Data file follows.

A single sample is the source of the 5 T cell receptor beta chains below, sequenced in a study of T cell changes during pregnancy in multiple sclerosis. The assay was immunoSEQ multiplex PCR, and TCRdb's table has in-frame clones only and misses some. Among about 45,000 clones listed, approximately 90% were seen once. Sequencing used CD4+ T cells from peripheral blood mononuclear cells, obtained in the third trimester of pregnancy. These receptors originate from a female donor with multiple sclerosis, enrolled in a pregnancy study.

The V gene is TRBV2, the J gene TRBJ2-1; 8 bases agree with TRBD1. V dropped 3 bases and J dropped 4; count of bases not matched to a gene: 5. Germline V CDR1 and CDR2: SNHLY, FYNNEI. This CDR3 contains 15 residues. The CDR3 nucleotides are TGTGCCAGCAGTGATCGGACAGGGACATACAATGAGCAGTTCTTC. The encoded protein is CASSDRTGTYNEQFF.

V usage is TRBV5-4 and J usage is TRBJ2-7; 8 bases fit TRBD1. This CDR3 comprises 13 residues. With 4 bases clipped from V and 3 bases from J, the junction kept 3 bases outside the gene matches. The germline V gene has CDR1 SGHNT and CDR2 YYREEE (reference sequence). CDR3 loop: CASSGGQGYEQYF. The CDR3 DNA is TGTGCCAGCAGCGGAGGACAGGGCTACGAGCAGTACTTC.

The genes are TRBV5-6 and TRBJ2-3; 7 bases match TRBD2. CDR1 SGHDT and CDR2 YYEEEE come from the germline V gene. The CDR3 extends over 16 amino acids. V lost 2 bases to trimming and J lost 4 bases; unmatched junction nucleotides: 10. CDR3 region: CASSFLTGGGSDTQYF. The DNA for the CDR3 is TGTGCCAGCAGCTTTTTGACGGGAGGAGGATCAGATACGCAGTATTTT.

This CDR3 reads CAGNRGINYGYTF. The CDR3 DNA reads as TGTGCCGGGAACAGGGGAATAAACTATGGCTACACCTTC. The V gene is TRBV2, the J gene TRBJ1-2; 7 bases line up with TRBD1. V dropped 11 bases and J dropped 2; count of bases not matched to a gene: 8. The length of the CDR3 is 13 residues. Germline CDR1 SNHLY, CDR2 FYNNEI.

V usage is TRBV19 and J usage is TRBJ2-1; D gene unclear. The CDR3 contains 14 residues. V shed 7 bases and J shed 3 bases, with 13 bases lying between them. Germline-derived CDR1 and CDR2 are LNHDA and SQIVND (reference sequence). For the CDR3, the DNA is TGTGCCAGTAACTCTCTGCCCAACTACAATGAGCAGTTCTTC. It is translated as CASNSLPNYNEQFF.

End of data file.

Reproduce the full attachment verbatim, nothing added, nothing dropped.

A single sample is the source of the 5 T cell receptor beta chains below, sequenced in a study of T cell changes during pregnancy in multiple sclerosis. The assay was immunoSEQ multiplex PCR, and TCRdb's table has in-frame clones only and misses some. Among about 45,000 clones listed, approximately 90% were seen once. Sequencing used CD4+ T cells from peripheral blood mononuclear cells, obtained in the third trimester of pregnancy. These receptors originate from a female donor with multiple sclerosis, enrolled in a pregnancy study.

The V gene is TRBV2, the J gene TRBJ2-1; 8 bases agree with TRBD1. V dropped 3 bases and J dropped 4; count of bases not matched to a gene: 5. Germline V CDR1 and CDR2: SNHLY, FYNNEI. This CDR3 contains 15 residues. The CDR3 nucleotides are TGTGCCAGCAGTGATCGGACAGGGACATACAATGAGCAGTTCTTC. The encoded protein is CASSDRTGTYNEQFF.

V usage is TRBV5-4 and J usage is TRBJ2-7; 8 bases fit TRBD1. This CDR3 comprises 13 residues. With 4 bases clipped from V and 3 bases from J, the junction kept 3 bases outside the gene matches. The germline V gene has CDR1 SGHNT and CDR2 YYREEE (reference sequence). CDR3 loop: CASSGGQGYEQYF. The CDR3 DNA is TGTGCCAGCAGCGGAGGACAGGGCTACGAGCAGTACTTC.

The genes are TRBV5-6 and TRBJ2-3; 7 bases match TRBD2. CDR1 SGHDT and CDR2 YYEEEE come from the germline V gene. The CDR3 extends over 16 amino acids. V lost 2 bases to trimming and J lost 4 bases; unmatched junction nucleotides: 10. CDR3 region: CASSFLTGGGSDTQYF. The DNA for the CDR3 is TGTGCCAGCAGCTTTTTGACGGGAGGAGGATCAGATACGCAGTATTTT.

This CDR3 reads CAGNRGINYGYTF. The CDR3 DNA reads as TGTGCCGGGAACAGGGGAATAAACTATGGCTACACCTTC. The V gene is TRBV2, the J gene TRBJ1-2; 7 bases line up with TRBD1. V dropped 11 bases and J dropped 2; count of bases not matched to a gene: 8. The length of the CDR3 is 13 residues. Germline CDR1 SNHLY, CDR2 FYNNEI.

V usage is TRBV19 and J usage is TRBJ2-1; D gene unclear. The CDR3 contains 14 residues. V shed 7 bases and J shed 3 bases, with 13 bases lying between them. Germline-derived CDR1 and CDR2 are LNHDA and SQIVND (reference sequence). For the CDR3, the DNA is TGTGCCAGTAACTCTCTGCCCAACTACAATGAGCAGTTCTTC. It is translated as CASNSLPNYNEQFF.